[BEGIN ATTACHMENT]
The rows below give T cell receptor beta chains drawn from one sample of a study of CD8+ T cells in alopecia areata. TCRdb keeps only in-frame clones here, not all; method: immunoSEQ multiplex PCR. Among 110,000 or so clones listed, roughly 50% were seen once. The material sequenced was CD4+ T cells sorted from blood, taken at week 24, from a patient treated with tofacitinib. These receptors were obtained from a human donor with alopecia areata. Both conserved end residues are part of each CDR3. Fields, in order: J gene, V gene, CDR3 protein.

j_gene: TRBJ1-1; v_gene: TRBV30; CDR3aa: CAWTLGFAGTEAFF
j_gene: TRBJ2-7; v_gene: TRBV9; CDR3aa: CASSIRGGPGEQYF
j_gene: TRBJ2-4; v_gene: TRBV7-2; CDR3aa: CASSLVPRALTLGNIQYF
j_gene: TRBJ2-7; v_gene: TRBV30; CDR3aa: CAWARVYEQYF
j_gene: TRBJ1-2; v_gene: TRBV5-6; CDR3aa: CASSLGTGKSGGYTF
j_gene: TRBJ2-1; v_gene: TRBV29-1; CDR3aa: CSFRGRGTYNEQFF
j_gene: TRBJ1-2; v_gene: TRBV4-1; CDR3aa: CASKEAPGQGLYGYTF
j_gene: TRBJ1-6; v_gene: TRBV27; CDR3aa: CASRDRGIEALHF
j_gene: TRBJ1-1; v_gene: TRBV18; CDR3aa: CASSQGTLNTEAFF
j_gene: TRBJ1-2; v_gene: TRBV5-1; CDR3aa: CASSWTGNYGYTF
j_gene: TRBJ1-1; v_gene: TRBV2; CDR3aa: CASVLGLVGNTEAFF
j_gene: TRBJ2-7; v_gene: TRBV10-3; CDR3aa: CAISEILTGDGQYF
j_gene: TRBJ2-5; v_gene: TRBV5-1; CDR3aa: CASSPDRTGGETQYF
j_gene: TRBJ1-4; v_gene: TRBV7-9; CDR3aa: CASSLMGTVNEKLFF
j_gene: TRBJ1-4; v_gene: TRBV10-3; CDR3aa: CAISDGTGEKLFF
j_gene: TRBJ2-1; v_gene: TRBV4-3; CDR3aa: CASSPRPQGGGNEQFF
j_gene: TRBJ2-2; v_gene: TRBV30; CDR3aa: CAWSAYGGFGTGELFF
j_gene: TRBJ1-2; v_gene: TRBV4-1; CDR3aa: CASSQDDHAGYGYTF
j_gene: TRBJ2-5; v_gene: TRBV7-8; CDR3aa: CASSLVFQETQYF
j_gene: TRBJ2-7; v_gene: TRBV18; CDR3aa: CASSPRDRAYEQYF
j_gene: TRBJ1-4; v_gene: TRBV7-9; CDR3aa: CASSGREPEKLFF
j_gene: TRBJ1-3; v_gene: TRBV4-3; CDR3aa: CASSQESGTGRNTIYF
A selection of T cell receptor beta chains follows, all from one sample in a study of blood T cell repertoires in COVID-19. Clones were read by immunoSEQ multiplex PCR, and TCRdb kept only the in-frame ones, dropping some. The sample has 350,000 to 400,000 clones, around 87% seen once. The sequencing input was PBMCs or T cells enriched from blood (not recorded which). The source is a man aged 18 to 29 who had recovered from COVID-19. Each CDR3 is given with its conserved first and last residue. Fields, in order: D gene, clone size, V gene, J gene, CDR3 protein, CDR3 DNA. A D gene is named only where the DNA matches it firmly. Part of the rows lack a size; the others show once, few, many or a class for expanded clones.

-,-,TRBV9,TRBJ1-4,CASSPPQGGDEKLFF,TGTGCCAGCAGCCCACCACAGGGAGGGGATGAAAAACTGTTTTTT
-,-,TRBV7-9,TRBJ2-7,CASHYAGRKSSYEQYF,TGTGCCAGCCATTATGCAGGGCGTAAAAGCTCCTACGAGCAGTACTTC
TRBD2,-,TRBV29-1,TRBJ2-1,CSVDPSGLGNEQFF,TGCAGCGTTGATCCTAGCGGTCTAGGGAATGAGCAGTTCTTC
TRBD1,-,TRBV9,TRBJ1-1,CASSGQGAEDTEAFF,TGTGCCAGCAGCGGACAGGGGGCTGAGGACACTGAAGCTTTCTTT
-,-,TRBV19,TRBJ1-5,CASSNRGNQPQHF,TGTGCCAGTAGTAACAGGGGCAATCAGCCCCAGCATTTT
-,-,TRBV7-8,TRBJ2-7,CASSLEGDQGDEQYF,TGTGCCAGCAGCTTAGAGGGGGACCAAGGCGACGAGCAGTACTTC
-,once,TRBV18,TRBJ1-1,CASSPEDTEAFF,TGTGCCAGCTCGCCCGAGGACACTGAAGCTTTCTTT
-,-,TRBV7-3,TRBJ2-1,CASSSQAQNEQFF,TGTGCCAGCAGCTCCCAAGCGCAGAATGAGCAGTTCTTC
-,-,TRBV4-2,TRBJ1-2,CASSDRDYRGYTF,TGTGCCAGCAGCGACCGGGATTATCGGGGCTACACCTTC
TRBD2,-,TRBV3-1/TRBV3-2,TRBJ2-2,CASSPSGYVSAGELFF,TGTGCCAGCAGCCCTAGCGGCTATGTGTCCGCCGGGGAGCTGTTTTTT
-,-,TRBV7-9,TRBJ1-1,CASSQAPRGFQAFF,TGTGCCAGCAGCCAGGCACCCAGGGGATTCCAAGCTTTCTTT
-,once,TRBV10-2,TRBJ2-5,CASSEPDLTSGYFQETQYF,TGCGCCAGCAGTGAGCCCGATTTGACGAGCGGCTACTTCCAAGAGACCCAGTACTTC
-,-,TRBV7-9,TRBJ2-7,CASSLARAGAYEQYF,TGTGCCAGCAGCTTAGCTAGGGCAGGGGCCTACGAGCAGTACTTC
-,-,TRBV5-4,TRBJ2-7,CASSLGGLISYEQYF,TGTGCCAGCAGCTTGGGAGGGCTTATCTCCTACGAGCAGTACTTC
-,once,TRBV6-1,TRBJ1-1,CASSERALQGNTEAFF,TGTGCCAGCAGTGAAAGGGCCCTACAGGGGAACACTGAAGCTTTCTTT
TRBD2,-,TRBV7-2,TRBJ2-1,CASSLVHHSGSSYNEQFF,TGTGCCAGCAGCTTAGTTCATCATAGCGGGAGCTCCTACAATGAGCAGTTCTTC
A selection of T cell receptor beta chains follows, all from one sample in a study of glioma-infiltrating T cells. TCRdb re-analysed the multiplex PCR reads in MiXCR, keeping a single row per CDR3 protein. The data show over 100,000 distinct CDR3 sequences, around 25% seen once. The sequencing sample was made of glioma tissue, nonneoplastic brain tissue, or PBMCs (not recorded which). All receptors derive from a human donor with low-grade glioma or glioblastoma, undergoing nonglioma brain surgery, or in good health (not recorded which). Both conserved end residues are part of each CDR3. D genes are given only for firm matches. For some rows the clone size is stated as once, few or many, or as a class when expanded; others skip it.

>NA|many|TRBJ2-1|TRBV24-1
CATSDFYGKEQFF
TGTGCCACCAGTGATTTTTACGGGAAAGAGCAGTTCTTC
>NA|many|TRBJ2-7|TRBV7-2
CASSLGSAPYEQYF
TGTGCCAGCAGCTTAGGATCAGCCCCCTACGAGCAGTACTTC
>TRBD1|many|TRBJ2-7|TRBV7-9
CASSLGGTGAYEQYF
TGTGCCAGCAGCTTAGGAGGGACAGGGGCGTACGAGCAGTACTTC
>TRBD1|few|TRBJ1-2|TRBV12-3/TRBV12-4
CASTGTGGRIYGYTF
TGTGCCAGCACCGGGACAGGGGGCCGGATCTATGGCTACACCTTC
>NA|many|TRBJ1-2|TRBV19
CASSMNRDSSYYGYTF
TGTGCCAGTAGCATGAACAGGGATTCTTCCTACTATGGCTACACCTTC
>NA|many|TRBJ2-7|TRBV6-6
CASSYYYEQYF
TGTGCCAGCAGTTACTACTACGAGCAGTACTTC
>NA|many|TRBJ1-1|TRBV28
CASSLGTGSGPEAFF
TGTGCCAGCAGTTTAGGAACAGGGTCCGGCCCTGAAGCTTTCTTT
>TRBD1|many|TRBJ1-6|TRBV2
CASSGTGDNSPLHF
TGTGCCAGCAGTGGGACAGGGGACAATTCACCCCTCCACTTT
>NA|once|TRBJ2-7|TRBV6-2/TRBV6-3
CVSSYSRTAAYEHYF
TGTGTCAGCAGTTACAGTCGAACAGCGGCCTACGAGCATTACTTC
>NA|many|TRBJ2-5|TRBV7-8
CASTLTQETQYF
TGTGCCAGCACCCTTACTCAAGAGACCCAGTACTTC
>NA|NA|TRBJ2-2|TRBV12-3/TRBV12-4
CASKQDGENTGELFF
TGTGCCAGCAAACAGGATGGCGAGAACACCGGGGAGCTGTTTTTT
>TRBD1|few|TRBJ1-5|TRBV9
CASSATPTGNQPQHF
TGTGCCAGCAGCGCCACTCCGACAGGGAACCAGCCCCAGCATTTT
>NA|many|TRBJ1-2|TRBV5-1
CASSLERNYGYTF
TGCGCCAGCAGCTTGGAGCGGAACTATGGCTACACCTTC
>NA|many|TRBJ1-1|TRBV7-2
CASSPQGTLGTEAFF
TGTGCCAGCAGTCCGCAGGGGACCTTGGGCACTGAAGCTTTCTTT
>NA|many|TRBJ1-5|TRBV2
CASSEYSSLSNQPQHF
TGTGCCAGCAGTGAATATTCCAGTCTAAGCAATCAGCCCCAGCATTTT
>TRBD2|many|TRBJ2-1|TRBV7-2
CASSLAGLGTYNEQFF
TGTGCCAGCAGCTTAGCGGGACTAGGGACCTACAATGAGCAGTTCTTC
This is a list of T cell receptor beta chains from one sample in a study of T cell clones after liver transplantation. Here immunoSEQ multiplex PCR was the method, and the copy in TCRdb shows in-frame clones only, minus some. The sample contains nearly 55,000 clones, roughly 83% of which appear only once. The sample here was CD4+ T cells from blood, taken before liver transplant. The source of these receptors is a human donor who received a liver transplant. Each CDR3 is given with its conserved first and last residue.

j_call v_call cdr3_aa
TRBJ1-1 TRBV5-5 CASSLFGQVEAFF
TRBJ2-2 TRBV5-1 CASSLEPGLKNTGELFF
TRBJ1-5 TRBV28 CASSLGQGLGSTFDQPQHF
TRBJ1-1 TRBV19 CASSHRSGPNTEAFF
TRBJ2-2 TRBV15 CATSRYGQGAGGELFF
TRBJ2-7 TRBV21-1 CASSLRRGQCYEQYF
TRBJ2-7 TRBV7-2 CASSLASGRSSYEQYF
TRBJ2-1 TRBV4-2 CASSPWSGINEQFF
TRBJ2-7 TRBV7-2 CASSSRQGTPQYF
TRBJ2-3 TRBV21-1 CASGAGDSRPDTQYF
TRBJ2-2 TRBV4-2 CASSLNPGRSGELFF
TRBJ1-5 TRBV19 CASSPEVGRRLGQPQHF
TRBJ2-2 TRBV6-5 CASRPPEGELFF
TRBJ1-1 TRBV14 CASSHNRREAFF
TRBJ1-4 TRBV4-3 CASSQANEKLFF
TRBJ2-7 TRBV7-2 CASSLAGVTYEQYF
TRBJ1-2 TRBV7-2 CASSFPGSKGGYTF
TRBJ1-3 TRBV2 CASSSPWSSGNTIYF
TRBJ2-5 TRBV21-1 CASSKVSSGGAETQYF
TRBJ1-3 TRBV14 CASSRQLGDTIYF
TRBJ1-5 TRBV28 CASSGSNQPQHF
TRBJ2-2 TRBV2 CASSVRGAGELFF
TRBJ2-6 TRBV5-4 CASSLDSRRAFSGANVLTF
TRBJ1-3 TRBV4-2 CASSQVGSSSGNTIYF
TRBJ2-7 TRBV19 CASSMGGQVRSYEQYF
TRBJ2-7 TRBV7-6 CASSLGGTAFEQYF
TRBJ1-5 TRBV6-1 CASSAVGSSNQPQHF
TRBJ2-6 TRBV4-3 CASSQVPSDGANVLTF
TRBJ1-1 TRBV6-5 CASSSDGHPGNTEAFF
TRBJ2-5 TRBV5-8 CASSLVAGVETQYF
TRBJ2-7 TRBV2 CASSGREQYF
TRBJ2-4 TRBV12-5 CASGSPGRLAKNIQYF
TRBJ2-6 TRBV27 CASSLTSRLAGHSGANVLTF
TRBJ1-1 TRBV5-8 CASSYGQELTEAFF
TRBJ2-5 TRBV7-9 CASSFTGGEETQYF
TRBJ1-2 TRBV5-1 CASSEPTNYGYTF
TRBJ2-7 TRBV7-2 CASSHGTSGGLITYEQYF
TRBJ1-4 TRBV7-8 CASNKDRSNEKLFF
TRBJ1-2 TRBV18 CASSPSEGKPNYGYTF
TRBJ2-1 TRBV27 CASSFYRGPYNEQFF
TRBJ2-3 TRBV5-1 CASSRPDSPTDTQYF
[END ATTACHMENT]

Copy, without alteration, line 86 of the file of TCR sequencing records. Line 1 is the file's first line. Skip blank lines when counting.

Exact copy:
TGTGCCAGCAGTGAATATTCCAGTCTAAGCAATCAGCCCCAGCATTTT